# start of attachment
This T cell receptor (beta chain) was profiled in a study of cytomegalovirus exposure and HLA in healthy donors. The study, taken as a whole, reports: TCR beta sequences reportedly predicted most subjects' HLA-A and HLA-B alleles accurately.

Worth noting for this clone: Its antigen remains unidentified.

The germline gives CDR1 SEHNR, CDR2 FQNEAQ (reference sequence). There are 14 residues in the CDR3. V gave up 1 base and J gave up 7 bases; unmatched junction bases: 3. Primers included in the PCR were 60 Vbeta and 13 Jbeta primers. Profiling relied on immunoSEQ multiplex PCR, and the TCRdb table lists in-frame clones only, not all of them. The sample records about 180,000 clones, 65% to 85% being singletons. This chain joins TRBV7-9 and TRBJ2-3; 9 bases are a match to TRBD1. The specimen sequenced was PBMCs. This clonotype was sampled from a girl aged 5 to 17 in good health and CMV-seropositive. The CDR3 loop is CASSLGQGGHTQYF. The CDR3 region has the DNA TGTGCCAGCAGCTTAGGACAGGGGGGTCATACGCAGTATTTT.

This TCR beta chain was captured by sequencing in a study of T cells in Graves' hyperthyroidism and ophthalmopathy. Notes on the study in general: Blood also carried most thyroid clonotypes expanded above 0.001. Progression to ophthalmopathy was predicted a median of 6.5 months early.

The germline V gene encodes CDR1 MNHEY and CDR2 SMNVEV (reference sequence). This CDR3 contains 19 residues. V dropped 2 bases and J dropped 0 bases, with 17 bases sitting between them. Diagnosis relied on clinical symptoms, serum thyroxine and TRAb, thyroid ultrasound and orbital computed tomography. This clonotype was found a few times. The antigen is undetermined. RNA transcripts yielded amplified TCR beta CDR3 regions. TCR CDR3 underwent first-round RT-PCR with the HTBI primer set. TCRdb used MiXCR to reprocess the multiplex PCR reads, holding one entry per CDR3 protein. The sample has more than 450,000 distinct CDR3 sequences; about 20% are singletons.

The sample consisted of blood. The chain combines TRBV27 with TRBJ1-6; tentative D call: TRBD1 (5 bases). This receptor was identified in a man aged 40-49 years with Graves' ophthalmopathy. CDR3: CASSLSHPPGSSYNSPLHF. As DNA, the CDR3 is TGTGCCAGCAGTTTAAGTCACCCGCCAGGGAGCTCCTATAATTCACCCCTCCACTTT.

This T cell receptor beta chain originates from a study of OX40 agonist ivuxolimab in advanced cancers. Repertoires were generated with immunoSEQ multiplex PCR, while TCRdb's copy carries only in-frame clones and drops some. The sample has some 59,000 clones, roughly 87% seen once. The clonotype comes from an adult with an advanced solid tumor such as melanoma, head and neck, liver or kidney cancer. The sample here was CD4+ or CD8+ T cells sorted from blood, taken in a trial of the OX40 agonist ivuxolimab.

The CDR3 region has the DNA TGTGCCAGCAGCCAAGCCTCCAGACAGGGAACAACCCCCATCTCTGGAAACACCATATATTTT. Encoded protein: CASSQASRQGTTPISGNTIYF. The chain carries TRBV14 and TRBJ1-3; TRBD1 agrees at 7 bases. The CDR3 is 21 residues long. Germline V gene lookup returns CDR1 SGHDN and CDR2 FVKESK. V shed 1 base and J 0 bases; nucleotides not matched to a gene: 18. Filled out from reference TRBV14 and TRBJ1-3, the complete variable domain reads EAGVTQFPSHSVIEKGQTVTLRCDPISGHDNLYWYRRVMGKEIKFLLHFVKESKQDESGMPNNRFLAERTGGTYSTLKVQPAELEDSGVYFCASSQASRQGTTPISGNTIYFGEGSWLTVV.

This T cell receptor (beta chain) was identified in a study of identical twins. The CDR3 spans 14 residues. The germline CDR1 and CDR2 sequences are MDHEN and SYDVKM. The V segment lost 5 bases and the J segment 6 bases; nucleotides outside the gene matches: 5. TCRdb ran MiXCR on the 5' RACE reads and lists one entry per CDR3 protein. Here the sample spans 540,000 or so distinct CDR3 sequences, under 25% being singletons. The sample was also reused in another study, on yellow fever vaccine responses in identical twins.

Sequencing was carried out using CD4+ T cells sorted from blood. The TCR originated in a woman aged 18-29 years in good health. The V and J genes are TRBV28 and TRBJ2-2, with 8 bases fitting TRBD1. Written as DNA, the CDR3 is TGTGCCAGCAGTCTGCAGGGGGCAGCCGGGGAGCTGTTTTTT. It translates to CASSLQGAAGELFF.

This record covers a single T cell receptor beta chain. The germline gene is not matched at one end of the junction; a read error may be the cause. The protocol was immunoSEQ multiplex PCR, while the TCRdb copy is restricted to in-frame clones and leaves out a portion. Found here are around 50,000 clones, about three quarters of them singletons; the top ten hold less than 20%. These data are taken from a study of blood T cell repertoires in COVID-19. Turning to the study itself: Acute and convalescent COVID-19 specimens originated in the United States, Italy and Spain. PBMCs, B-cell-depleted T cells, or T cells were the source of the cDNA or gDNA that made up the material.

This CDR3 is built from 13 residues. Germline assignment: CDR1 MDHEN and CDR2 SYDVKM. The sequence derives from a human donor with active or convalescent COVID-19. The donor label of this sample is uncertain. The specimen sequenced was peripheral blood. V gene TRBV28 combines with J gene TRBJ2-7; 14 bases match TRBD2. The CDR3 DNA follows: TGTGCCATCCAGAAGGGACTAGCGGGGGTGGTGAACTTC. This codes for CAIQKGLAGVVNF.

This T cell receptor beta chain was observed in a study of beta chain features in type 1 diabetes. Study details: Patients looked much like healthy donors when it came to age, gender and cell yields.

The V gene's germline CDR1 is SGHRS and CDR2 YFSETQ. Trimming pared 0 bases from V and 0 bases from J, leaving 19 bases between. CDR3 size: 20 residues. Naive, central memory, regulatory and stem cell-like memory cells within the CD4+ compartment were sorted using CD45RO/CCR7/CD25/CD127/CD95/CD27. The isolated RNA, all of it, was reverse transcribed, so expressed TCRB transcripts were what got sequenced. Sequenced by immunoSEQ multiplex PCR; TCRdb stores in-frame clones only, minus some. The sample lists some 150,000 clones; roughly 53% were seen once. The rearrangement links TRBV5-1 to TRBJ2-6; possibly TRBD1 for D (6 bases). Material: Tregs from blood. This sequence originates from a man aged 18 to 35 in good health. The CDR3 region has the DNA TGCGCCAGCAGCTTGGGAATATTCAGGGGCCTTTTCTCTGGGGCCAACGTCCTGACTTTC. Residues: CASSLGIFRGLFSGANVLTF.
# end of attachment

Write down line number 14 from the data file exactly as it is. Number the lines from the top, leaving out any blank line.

The V gene's germline CDR1 is SGHRS and CDR2 YFSETQ. Trimming pared 0 bases from V and 0 bases from J, leaving 19 bases between. CDR3 size: 20 residues. Naive, central memory, regulatory and stem cell-like memory cells within the CD4+ compartment were sorted using CD45RO/CCR7/CD25/CD127/CD95/CD27. The isolated RNA, all of it, was reverse transcribed, so expressed TCRB transcripts were what got sequenced. Sequenced by immunoSEQ multiplex PCR; TCRdb stores in-frame clones only, minus some. The sample lists some 150,000 clones; roughly 53% were seen once. The rearrangement links TRBV5-1 to TRBJ2-6; possibly TRBD1 for D (6 bases). Material: Tregs from blood. This sequence originates from a man aged 18 to 35 in good health. The CDR3 region has the DNA TGCGCCAGCAGCTTGGGAATATTCAGGGGCCTTTTCTCTGGGGCCAACGTCCTGACTTTC. Residues: CASSLGIFRGLFSGANVLTF.